Rex Tillerson is gone and CIA Director Mike Pompeo is slated to be the nest secretary of state. He’ll have to be confirmed for that post, go through hearings, and Democrats have not been a disappointment in showing how insufferable they are. Democratic opposition to Pompeo is growing, even those who voted to confirm him for CIA Director. Sen. Tim Kaine (D-VA) is the latest to join Sen. Rand Paul (R-KY) and Sen. Jeanne Sheehan (D-NH). With John McCain (R-AZ) unavailable due to medical reasons and Paul’s defection, finding the votes could get rough for Republicans (via The Hill):
CIA Director Mike Pompeo on Thursday [4/12] faced a grilling from Democrats on the Senate Foreign Relations Committee, suggesting he faces uncertain prospects to win a panel vote to become the nation’s top diplomat.
Pompeo declined to answer repeated questions from Democrats related to the ongoing Russia investigations and was challenged at several points to break with President Trump, as lawmakers voiced concerns that he would be too deferential as secretary of State.
Pompeo’s performance seemed widely to please Republicans on the panel, but with the defection of Sen. Rand Paul (R-Ky.) and with Sen. John McCain (R-Ariz.) home receiving treatment for cancer, he will need support from Democrats to win confirmation.
Getting a majority vote from the panel — the first hurdle for the former Kansas congressman — could prove difficult.
Paul, who vowed to oppose Pompeo’s nomination over his support for the Iraq War and his past position on torture, sits on the committee. If the committee’s 10 Democrats join him in voting against Pompeo, it would be a 11-10 vote against his confirmation.
No Democrats on the panel have so far offered their support.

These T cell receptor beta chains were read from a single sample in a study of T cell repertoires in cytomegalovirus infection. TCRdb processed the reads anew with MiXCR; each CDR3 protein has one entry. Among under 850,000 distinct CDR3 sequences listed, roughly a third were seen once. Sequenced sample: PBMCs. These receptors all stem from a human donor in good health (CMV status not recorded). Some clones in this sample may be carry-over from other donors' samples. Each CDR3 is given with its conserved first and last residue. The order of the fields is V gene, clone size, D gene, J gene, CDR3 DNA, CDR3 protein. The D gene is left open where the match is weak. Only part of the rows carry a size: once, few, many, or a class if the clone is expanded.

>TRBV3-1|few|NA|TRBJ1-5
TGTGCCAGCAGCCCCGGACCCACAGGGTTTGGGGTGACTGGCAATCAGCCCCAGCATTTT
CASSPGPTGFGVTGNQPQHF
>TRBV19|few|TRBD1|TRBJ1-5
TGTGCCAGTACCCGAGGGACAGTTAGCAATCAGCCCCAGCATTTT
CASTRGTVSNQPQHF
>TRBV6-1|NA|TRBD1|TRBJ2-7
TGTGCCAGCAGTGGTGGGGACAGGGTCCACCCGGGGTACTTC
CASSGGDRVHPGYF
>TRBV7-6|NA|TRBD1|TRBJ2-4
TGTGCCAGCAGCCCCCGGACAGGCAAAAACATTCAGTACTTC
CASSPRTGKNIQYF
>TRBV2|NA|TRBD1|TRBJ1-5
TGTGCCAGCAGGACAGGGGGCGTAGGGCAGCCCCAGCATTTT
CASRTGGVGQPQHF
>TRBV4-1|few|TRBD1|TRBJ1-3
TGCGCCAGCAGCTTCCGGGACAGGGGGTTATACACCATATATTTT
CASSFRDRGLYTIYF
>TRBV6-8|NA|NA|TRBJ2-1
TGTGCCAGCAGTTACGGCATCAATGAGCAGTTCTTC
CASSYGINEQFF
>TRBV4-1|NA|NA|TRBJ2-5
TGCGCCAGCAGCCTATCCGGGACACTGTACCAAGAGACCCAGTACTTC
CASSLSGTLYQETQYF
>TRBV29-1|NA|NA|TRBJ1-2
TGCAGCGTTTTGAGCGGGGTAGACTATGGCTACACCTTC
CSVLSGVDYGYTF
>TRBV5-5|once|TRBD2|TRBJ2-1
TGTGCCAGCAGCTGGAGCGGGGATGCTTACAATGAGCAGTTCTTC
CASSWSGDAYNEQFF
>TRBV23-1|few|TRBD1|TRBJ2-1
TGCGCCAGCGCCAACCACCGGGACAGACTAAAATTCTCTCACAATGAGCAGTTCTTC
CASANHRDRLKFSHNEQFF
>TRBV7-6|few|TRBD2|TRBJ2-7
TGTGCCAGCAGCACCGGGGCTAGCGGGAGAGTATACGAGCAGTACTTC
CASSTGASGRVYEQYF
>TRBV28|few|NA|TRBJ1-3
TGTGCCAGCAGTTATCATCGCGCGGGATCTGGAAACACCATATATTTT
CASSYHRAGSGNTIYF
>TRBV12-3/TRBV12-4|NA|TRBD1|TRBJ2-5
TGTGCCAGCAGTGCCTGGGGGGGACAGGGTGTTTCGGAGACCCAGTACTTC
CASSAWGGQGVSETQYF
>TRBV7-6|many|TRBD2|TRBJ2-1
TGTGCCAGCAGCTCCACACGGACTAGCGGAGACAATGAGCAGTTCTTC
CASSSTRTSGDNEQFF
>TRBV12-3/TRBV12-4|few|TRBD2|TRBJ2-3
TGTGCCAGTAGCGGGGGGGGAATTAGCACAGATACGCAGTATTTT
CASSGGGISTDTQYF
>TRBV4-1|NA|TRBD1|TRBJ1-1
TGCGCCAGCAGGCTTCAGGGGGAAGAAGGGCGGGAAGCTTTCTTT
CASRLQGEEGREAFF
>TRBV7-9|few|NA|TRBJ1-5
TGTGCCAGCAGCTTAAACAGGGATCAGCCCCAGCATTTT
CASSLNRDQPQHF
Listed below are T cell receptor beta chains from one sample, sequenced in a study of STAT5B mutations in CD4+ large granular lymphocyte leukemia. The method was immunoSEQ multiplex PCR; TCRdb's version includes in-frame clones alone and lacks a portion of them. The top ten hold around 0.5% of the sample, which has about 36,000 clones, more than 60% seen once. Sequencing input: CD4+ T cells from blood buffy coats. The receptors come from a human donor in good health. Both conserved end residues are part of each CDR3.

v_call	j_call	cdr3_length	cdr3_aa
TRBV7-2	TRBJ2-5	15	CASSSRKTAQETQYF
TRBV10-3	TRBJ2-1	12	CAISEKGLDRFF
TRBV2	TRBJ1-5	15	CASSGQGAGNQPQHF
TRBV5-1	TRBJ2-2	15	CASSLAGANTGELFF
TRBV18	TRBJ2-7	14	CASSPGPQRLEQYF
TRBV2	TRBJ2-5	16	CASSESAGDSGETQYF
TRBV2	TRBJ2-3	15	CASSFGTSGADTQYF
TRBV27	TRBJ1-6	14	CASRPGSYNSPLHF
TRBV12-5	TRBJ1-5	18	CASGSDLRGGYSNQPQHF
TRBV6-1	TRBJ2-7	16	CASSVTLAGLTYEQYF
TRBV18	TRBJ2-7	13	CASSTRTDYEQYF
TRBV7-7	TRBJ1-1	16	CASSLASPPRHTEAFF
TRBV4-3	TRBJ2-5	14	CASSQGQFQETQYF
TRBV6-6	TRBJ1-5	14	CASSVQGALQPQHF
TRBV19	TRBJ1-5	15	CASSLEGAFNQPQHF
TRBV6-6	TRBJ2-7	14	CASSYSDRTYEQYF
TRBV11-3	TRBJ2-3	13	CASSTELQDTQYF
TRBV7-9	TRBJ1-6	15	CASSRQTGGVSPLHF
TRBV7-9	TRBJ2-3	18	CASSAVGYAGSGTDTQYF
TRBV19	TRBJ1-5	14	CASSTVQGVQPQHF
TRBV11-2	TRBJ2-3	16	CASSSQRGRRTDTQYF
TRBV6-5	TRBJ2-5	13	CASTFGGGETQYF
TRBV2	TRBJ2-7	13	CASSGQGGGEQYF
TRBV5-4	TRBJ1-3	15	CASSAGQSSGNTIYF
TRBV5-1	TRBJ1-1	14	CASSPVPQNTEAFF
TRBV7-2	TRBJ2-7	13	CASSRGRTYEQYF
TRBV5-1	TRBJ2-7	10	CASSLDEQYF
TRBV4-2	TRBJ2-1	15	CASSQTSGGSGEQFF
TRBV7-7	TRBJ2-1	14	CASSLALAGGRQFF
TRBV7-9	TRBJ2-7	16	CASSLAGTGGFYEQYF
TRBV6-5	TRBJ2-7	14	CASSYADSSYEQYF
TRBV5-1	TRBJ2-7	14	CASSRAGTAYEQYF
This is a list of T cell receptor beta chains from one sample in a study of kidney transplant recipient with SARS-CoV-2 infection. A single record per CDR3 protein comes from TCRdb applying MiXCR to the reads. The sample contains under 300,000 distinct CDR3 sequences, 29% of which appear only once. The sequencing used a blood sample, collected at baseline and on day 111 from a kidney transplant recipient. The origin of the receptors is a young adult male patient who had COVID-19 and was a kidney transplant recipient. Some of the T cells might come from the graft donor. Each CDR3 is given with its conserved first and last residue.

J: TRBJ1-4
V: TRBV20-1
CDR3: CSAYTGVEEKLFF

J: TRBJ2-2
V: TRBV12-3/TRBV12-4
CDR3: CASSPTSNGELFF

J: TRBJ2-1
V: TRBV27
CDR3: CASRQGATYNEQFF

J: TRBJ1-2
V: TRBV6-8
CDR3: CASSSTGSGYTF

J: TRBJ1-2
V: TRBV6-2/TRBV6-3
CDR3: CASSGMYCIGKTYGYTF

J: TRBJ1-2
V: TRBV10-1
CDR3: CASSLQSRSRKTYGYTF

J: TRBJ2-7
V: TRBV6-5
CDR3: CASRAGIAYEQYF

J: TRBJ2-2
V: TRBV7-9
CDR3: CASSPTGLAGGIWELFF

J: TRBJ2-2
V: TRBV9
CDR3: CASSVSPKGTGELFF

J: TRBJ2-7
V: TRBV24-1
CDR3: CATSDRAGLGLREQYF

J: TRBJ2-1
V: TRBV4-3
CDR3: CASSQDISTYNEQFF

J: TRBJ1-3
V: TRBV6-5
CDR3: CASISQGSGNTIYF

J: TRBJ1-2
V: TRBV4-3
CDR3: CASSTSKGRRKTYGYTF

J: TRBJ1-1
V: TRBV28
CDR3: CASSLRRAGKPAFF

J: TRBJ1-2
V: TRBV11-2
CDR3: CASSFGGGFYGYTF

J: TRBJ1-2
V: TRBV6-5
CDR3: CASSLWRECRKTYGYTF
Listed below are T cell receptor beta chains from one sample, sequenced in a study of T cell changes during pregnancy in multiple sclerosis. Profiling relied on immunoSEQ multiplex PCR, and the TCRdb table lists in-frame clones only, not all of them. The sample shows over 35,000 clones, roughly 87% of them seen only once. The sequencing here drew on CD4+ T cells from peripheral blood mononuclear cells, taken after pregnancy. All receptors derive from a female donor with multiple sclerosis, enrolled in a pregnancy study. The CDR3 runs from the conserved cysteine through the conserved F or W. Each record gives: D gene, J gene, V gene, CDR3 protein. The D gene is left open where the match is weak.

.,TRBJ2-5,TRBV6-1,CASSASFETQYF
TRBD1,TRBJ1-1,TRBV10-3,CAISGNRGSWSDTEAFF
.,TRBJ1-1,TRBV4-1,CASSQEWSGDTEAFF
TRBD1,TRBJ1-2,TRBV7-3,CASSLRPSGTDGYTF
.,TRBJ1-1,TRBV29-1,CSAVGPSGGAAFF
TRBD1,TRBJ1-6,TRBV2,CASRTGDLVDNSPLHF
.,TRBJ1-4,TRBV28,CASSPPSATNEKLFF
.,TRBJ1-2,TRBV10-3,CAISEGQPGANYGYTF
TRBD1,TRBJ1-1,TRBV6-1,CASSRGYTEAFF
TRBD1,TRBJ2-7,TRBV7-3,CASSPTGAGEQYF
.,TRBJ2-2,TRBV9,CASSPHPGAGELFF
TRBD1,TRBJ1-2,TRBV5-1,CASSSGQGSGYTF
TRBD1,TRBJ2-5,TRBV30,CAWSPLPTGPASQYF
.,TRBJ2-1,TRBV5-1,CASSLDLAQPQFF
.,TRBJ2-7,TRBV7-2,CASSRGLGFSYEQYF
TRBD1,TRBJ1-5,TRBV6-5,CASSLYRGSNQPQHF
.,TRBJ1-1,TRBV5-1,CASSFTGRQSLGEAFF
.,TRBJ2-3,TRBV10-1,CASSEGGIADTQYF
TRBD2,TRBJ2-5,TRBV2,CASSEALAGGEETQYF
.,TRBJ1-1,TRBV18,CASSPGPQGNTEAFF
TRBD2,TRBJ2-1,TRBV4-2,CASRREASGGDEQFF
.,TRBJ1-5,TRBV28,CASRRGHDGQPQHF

Nevertheless, Sen. Lindsey Graham (R-SC) said that Pompeo would be confirmed even if the panel vote fails to approve him. Even The Washington Post editorial board called on Democrats to quit playing games and confirm the man [emphasis mine]:
Mike Pompeo’s confirmation hearing to become secretary of state arrived at a moment when the Trump administration is grappling with a chaotic confluence of actual and looming foreign crises — including some of its own making. President Trump is contemplating military strikes against Syria while also pushing for a U.S. pullout; he has committed to attempting to negotiate a nuclear deal with North Korea while threatening to repudiate the nuclear pact with Iran. He is waging a trade war against China and Japan while counting on their strategic cooperation against the regime of Kim Jong Un. And he is doing all this with a badly depleted national security apparatus: Dozens of senior positions are vacant at the State Department, and the newly arrived national security adviser, John Bolton, has started with a purge of senior staff at the White House.
Mr. Pompeo, who has a reputation as a hawk and who in Congress relentlessly pursued groundless attacks against Hillary Clinton’s State Department, did his best on Thursday to be reassuring. He stressed that he favored diplomatic solutions with Iran and North Korea; he played down the likely consequences of a decision by Mr. Trump to scrap the Iran deal next month. Importantly, he promised to defend the State Department’s budget and to quickly seek to fill its many vacant positions, which would be a welcome departure from the odd management style of the departed Rex Tillerson.
Democrats who pressed Mr. Pompeo on his record, including his questionable statements about Muslims, have legitimate concerns. But rejecting or delaying his nomination, as Mr. Trump juggles multiple crises without adequate counsel, probably would make an already parlous situation worse. Mr. Pompeo should be deployed to Foggy Bottom in the hope that he will fulfill his promise to revive and reassert U.S. diplomacy.